School Nurses Save Lives: Can We Provide the Data?
Vigilance has been central to nursing practice since Florence Nightingale. Often, the nurse's work of surveillance goes unnoticed and the public never recognizes the value of the nurse's work. The 1999 Institute of Medicine report on hospital deaths due to preventable errors has lifted the veil shrouding professional vigilance. But how to measure vigilance remained elusive, until the concept, failure to rescue (FTR), was proposed. FTR has taken a prominent role in health care since its adoption as a patient safety indicator by the Agency for Healthcare Research and Quality (AHRQ) and as a measure for nursing performance in acute care by the National Quality Forum (NQF). However, its applicability to school nursing has been unexplored. This article provides an initial review of the literature and an analysis of anecdotal stories and media accounts that illustrate professional vigilance in school nursing practice.
Available from: jsn.sagepub.com
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ABSTRACT: The purpose of this research is to use the reports of school nurses to facilitate the understanding of how schools experience and manage asthmatic, anaphylactic, and diabetic emergencies by quantitative and qualitative analysis of online surveys. E-mails with a link to SurveyMonkey® were sent to all U.S. members of the National Association of School Nurses (13,695). Subjects were asked to describe their self-reported knowledge, opinions, practices, and experiences with such emergencies and the devices used to manage them. Regarding the frequency of emergencies in a given school year, the medians were 8 for asthma, 0 for anaphylaxis, and 10 for hypoglycemia. Twenty-two, five, and one subjects, respectively, reported that events like these resulted in deaths during their careers as school nurses. These diseases create substantial potential for emergencies in schools, and the schools represented by these nurses appear to be somewhat, but not ideally, equipped to handle such crises.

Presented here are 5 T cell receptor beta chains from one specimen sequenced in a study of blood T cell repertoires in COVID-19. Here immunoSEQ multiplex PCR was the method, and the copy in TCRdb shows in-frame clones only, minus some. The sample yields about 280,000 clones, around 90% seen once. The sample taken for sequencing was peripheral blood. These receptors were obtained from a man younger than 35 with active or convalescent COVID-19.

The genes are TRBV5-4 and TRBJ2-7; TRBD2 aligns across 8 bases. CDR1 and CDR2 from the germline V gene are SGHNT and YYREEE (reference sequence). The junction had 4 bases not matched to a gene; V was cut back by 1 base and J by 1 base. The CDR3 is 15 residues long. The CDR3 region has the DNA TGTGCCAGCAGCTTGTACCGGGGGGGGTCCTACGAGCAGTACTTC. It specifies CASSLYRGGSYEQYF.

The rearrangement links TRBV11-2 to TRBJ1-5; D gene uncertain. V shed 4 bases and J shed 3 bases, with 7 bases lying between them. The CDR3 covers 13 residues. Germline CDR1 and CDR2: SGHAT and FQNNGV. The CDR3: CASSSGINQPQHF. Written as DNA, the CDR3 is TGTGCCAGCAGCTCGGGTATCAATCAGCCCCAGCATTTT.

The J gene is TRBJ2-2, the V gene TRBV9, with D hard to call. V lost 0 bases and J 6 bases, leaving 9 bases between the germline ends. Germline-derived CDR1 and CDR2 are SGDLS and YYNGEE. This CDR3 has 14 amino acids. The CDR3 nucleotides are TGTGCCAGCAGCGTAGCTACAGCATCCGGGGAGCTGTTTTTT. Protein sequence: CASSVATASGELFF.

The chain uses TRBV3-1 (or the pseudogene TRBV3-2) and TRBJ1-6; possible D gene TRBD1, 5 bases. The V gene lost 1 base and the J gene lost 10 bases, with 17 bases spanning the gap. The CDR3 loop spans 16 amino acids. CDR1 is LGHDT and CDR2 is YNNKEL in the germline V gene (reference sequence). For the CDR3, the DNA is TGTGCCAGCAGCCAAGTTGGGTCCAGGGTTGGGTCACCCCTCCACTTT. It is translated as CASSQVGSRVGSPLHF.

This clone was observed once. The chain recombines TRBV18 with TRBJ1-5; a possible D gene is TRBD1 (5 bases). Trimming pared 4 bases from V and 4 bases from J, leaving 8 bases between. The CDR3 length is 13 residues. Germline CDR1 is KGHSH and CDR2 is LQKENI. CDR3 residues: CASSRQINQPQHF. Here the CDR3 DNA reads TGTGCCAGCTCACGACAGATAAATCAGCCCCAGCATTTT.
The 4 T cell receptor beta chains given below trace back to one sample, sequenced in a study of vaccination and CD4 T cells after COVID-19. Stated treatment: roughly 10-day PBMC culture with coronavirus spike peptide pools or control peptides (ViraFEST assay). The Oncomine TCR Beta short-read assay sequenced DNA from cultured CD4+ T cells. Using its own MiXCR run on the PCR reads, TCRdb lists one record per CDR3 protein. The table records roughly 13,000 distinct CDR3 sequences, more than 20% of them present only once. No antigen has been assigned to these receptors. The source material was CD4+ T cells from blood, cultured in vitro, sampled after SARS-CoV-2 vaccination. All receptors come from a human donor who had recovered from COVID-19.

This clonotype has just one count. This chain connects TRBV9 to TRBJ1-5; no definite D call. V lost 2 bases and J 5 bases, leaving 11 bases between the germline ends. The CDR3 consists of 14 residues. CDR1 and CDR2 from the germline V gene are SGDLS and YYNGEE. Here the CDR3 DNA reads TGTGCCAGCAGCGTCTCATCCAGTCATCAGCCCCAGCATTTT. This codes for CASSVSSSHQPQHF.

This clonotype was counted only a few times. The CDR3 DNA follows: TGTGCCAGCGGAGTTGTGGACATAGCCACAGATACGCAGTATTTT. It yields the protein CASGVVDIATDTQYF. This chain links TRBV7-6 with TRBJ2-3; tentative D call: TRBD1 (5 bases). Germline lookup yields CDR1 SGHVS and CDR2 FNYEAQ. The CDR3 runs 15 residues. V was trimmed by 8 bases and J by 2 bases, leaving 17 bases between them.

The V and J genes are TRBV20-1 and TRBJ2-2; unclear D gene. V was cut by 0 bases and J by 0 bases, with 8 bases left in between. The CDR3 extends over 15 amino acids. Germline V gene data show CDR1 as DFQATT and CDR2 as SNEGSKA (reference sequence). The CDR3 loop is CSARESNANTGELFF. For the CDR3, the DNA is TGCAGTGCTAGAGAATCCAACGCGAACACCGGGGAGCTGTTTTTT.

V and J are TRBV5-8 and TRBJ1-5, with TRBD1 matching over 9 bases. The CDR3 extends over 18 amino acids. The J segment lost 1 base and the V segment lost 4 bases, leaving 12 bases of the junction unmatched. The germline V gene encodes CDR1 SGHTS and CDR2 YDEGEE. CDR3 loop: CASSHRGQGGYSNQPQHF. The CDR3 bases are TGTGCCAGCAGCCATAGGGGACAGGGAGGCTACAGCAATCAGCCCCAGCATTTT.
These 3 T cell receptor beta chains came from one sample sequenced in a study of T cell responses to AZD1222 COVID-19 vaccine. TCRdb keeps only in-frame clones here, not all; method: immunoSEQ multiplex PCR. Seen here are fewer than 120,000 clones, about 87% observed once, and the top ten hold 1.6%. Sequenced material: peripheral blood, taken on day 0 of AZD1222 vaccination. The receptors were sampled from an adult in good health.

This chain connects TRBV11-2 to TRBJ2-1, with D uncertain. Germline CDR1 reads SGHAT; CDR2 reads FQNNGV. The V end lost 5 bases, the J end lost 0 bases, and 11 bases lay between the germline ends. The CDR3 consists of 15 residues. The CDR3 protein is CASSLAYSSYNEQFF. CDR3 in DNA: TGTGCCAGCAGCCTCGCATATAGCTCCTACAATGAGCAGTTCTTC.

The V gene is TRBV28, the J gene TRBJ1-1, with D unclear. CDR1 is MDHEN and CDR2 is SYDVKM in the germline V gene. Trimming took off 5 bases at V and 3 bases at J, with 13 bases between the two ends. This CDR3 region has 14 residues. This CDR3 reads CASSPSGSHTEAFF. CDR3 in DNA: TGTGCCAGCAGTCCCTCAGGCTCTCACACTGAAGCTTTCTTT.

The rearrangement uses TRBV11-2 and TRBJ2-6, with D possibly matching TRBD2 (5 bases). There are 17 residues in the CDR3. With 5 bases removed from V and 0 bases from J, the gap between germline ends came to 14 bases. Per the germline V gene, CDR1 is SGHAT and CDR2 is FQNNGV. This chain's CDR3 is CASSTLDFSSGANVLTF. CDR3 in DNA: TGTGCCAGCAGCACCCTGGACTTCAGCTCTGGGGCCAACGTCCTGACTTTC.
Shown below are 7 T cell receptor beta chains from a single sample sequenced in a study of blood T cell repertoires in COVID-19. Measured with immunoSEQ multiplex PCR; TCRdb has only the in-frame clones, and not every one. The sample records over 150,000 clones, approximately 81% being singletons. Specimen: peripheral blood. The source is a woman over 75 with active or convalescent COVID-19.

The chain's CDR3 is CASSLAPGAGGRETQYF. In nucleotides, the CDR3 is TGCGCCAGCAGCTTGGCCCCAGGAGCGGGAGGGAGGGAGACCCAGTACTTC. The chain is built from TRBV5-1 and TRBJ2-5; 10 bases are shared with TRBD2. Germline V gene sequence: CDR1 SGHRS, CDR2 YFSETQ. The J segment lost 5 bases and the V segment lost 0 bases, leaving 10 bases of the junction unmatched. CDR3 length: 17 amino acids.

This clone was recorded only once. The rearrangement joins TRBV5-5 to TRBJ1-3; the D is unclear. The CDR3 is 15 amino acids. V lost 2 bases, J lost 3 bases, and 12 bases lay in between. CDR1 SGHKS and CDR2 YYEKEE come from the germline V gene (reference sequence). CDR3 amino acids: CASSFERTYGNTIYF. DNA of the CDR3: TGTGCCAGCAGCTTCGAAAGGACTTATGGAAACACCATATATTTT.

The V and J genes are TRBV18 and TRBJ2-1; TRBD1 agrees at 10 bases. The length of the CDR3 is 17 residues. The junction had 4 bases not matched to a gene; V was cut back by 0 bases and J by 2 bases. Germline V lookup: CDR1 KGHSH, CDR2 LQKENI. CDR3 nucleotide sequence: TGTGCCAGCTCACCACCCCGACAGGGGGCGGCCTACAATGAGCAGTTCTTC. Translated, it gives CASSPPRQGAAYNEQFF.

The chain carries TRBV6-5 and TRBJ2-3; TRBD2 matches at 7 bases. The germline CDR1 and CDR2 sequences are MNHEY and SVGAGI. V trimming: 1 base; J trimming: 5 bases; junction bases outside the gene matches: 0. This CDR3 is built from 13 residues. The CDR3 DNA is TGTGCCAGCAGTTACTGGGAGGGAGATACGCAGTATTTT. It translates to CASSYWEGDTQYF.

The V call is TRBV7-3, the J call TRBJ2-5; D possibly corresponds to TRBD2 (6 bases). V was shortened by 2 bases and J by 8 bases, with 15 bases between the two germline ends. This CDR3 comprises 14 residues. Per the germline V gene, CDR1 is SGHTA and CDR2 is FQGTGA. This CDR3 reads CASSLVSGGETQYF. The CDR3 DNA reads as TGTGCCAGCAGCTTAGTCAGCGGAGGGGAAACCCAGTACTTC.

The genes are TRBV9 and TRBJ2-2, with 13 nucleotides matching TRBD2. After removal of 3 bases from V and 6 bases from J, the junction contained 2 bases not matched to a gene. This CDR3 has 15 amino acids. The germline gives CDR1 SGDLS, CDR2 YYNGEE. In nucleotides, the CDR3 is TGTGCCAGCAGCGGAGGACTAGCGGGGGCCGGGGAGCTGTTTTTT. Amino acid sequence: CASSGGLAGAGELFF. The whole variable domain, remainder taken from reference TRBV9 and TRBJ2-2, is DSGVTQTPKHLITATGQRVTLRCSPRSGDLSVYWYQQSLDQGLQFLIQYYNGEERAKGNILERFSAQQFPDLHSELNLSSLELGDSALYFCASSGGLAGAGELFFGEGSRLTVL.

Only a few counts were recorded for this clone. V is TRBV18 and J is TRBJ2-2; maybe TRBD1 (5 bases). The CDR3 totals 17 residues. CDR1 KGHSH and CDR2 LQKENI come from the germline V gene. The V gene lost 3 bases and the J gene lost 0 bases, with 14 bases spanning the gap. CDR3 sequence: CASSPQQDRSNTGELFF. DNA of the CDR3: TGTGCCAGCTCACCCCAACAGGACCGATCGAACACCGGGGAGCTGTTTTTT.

Available from: Anna Deltsidou
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School nurses promote pupils’ health, and their balanced physical,
mental and social development. School nurses working in the Greek
public sector are only employed in special schools and are supervised
by the Ministry of Education and Religious Affairs, Culture and Sports.
A study was undertaken to explore public secondary school teachers’
beliefs about the role of school nurses and whether they thought they
would be useful in schools.
The majority of respondents believed that the role of the school nurse
is to provide first aid (63.9%). Teachers who said that they would feel
more secure by the presence of a school nurse in their school were 41
times more likely to believe a school nurse would be useful in the case
of school accidents (chi square=57.125, p<0.001,OR=41).
The researchers believe that public schools in Greece need to employ
school nurses and that the Greek government should consider taking
appropriate measures towards this end.
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